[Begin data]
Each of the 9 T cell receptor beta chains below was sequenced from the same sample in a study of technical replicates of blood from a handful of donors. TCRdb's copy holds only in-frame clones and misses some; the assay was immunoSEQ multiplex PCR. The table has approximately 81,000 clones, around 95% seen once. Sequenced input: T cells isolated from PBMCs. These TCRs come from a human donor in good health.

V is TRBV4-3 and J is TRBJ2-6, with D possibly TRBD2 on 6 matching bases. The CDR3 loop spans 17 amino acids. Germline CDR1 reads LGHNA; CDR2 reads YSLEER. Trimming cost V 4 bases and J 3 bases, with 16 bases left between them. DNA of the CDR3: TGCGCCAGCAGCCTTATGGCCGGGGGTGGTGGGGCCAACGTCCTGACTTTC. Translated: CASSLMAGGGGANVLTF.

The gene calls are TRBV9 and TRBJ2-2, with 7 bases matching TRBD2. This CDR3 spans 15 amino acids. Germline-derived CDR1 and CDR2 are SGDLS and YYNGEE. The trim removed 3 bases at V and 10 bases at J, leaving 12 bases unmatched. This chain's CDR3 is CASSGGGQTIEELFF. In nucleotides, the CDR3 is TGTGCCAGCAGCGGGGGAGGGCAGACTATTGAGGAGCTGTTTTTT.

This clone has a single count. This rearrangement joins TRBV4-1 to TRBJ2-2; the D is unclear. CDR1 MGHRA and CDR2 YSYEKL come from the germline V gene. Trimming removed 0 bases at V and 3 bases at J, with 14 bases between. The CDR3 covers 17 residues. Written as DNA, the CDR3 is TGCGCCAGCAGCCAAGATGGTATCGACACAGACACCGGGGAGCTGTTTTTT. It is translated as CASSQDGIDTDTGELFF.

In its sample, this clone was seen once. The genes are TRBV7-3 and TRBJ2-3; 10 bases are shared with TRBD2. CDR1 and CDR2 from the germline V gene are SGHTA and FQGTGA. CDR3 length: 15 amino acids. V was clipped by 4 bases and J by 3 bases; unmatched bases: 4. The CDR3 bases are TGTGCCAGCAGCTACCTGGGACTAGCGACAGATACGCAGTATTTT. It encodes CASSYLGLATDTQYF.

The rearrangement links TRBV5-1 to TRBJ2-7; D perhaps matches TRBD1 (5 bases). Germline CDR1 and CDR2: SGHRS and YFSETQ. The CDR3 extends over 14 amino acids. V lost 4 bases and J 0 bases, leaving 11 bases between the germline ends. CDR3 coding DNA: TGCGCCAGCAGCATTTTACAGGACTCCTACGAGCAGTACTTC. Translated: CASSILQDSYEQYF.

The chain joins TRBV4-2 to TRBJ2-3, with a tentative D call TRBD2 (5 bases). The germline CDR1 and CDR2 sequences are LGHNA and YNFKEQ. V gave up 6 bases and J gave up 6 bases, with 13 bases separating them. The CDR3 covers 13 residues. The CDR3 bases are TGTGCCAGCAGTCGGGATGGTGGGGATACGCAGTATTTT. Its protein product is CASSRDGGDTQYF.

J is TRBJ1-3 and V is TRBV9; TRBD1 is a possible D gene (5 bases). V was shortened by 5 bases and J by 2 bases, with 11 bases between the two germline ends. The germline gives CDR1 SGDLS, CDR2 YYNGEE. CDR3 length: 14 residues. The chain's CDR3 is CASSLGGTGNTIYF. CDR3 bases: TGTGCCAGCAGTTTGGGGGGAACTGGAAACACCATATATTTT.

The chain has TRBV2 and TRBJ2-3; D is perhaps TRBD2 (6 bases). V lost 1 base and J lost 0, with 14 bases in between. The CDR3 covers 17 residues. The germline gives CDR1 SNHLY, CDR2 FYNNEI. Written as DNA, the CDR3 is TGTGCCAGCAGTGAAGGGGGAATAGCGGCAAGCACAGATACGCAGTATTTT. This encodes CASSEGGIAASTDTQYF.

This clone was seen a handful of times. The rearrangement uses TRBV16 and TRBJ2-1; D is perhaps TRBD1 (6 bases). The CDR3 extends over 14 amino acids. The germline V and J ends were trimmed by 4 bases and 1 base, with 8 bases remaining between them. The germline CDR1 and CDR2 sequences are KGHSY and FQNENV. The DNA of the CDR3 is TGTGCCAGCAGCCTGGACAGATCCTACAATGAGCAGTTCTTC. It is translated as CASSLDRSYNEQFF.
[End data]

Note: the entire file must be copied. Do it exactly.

Each of the 9 T cell receptor beta chains below was sequenced from the same sample in a study of technical replicates of blood from a handful of donors. TCRdb's copy holds only in-frame clones and misses some; the assay was immunoSEQ multiplex PCR. The table has approximately 81,000 clones, around 95% seen once. Sequenced input: T cells isolated from PBMCs. These TCRs come from a human donor in good health.

V is TRBV4-3 and J is TRBJ2-6, with D possibly TRBD2 on 6 matching bases. The CDR3 loop spans 17 amino acids. Germline CDR1 reads LGHNA; CDR2 reads YSLEER. Trimming cost V 4 bases and J 3 bases, with 16 bases left between them. DNA of the CDR3: TGCGCCAGCAGCCTTATGGCCGGGGGTGGTGGGGCCAACGTCCTGACTTTC. Translated: CASSLMAGGGGANVLTF.

The gene calls are TRBV9 and TRBJ2-2, with 7 bases matching TRBD2. This CDR3 spans 15 amino acids. Germline-derived CDR1 and CDR2 are SGDLS and YYNGEE. The trim removed 3 bases at V and 10 bases at J, leaving 12 bases unmatched. This chain's CDR3 is CASSGGGQTIEELFF. In nucleotides, the CDR3 is TGTGCCAGCAGCGGGGGAGGGCAGACTATTGAGGAGCTGTTTTTT.

This clone has a single count. This rearrangement joins TRBV4-1 to TRBJ2-2; the D is unclear. CDR1 MGHRA and CDR2 YSYEKL come from the germline V gene. Trimming removed 0 bases at V and 3 bases at J, with 14 bases between. The CDR3 covers 17 residues. Written as DNA, the CDR3 is TGCGCCAGCAGCCAAGATGGTATCGACACAGACACCGGGGAGCTGTTTTTT. It is translated as CASSQDGIDTDTGELFF.

In its sample, this clone was seen once. The genes are TRBV7-3 and TRBJ2-3; 10 bases are shared with TRBD2. CDR1 and CDR2 from the germline V gene are SGHTA and FQGTGA. CDR3 length: 15 amino acids. V was clipped by 4 bases and J by 3 bases; unmatched bases: 4. The CDR3 bases are TGTGCCAGCAGCTACCTGGGACTAGCGACAGATACGCAGTATTTT. It encodes CASSYLGLATDTQYF.

The rearrangement links TRBV5-1 to TRBJ2-7; D perhaps matches TRBD1 (5 bases). Germline CDR1 and CDR2: SGHRS and YFSETQ. The CDR3 extends over 14 amino acids. V lost 4 bases and J 0 bases, leaving 11 bases between the germline ends. CDR3 coding DNA: TGCGCCAGCAGCATTTTACAGGACTCCTACGAGCAGTACTTC. Translated: CASSILQDSYEQYF.

The chain joins TRBV4-2 to TRBJ2-3, with a tentative D call TRBD2 (5 bases). The germline CDR1 and CDR2 sequences are LGHNA and YNFKEQ. V gave up 6 bases and J gave up 6 bases, with 13 bases separating them. The CDR3 covers 13 residues. The CDR3 bases are TGTGCCAGCAGTCGGGATGGTGGGGATACGCAGTATTTT. Its protein product is CASSRDGGDTQYF.

J is TRBJ1-3 and V is TRBV9; TRBD1 is a possible D gene (5 bases). V was shortened by 5 bases and J by 2 bases, with 11 bases between the two germline ends. The germline gives CDR1 SGDLS, CDR2 YYNGEE. CDR3 length: 14 residues. The chain's CDR3 is CASSLGGTGNTIYF. CDR3 bases: TGTGCCAGCAGTTTGGGGGGAACTGGAAACACCATATATTTT.

The chain has TRBV2 and TRBJ2-3; D is perhaps TRBD2 (6 bases). V lost 1 base and J lost 0, with 14 bases in between. The CDR3 covers 17 residues. The germline gives CDR1 SNHLY, CDR2 FYNNEI. Written as DNA, the CDR3 is TGTGCCAGCAGTGAAGGGGGAATAGCGGCAAGCACAGATACGCAGTATTTT. This encodes CASSEGGIAASTDTQYF.

This clone was seen a handful of times. The rearrangement uses TRBV16 and TRBJ2-1; D is perhaps TRBD1 (6 bases). The CDR3 extends over 14 amino acids. The germline V and J ends were trimmed by 4 bases and 1 base, with 8 bases remaining between them. The germline CDR1 and CDR2 sequences are KGHSY and FQNENV. The DNA of the CDR3 is TGTGCCAGCAGCCTGGACAGATCCTACAATGAGCAGTTCTTC. It is translated as CASSLDRSYNEQFF.